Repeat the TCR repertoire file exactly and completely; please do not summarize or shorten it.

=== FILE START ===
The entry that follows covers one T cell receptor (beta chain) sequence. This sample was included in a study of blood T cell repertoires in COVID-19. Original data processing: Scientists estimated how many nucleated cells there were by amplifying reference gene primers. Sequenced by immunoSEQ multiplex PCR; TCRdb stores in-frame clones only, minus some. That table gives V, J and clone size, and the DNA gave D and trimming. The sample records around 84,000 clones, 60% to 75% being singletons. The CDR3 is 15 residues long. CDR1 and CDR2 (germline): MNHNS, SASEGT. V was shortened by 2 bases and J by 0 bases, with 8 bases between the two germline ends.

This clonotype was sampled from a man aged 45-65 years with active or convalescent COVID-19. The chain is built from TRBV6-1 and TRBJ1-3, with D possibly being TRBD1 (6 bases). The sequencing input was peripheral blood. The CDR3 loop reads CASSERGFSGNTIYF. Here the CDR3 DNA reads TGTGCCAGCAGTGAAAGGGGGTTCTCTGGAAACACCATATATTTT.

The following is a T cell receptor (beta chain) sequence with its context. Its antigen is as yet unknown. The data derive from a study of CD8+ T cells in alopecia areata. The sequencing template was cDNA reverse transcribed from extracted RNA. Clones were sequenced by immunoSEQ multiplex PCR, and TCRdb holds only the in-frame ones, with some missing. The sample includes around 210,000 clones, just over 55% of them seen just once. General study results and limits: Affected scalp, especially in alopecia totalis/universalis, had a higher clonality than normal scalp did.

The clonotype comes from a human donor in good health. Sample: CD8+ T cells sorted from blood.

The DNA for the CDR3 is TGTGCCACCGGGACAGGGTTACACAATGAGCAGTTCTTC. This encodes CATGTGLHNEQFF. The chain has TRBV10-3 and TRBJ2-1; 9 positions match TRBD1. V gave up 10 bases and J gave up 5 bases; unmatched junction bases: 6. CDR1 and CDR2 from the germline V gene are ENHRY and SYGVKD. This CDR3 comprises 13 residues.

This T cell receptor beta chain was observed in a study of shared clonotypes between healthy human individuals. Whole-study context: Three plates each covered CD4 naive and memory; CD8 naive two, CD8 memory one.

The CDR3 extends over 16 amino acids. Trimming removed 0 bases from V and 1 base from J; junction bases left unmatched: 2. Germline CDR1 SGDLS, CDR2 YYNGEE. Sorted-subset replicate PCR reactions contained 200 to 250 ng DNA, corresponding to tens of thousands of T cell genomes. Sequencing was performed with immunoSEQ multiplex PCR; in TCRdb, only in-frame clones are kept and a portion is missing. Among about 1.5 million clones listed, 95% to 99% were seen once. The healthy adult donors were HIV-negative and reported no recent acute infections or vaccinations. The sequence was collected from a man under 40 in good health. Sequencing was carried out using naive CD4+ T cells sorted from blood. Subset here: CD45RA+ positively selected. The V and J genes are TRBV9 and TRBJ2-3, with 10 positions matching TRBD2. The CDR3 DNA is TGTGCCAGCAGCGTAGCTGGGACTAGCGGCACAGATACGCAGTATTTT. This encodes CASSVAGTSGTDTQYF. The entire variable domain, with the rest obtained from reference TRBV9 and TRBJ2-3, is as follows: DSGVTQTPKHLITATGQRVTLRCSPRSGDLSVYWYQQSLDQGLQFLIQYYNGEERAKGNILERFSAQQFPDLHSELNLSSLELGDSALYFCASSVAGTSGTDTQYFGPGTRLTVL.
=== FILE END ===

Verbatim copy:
The entry that follows covers one T cell receptor (beta chain) sequence. This sample was included in a study of blood T cell repertoires in COVID-19. Original data processing: Scientists estimated how many nucleated cells there were by amplifying reference gene primers. Sequenced by immunoSEQ multiplex PCR; TCRdb stores in-frame clones only, minus some. That table gives V, J and clone size, and the DNA gave D and trimming. The sample records around 84,000 clones, 60% to 75% being singletons. The CDR3 is 15 residues long. CDR1 and CDR2 (germline): MNHNS, SASEGT. V was shortened by 2 bases and J by 0 bases, with 8 bases between the two germline ends.

This clonotype was sampled from a man aged 45-65 years with active or convalescent COVID-19. The chain is built from TRBV6-1 and TRBJ1-3, with D possibly being TRBD1 (6 bases). The sequencing input was peripheral blood. The CDR3 loop reads CASSERGFSGNTIYF. Here the CDR3 DNA reads TGTGCCAGCAGTGAAAGGGGGTTCTCTGGAAACACCATATATTTT.

The following is a T cell receptor (beta chain) sequence with its context. Its antigen is as yet unknown. The data derive from a study of CD8+ T cells in alopecia areata. The sequencing template was cDNA reverse transcribed from extracted RNA. Clones were sequenced by immunoSEQ multiplex PCR, and TCRdb holds only the in-frame ones, with some missing. The sample includes around 210,000 clones, just over 55% of them seen just once. General study results and limits: Affected scalp, especially in alopecia totalis/universalis, had a higher clonality than normal scalp did.

The clonotype comes from a human donor in good health. Sample: CD8+ T cells sorted from blood.

The DNA for the CDR3 is TGTGCCACCGGGACAGGGTTACACAATGAGCAGTTCTTC. This encodes CATGTGLHNEQFF. The chain has TRBV10-3 and TRBJ2-1; 9 positions match TRBD1. V gave up 10 bases and J gave up 5 bases; unmatched junction bases: 6. CDR1 and CDR2 from the germline V gene are ENHRY and SYGVKD. This CDR3 comprises 13 residues.

This T cell receptor beta chain was observed in a study of shared clonotypes between healthy human individuals. Whole-study context: Three plates each covered CD4 naive and memory; CD8 naive two, CD8 memory one.

The CDR3 extends over 16 amino acids. Trimming removed 0 bases from V and 1 base from J; junction bases left unmatched: 2. Germline CDR1 SGDLS, CDR2 YYNGEE. Sorted-subset replicate PCR reactions contained 200 to 250 ng DNA, corresponding to tens of thousands of T cell genomes. Sequencing was performed with immunoSEQ multiplex PCR; in TCRdb, only in-frame clones are kept and a portion is missing. Among about 1.5 million clones listed, 95% to 99% were seen once. The healthy adult donors were HIV-negative and reported no recent acute infections or vaccinations. The sequence was collected from a man under 40 in good health. Sequencing was carried out using naive CD4+ T cells sorted from blood. Subset here: CD45RA+ positively selected. The V and J genes are TRBV9 and TRBJ2-3, with 10 positions matching TRBD2. The CDR3 DNA is TGTGCCAGCAGCGTAGCTGGGACTAGCGGCACAGATACGCAGTATTTT. This encodes CASSVAGTSGTDTQYF. The entire variable domain, with the rest obtained from reference TRBV9 and TRBJ2-3, is as follows: DSGVTQTPKHLITATGQRVTLRCSPRSGDLSVYWYQQSLDQGLQFLIQYYNGEERAKGNILERFSAQQFPDLHSELNLSSLELGDSALYFCASSVAGTSGTDTQYFGPGTRLTVL.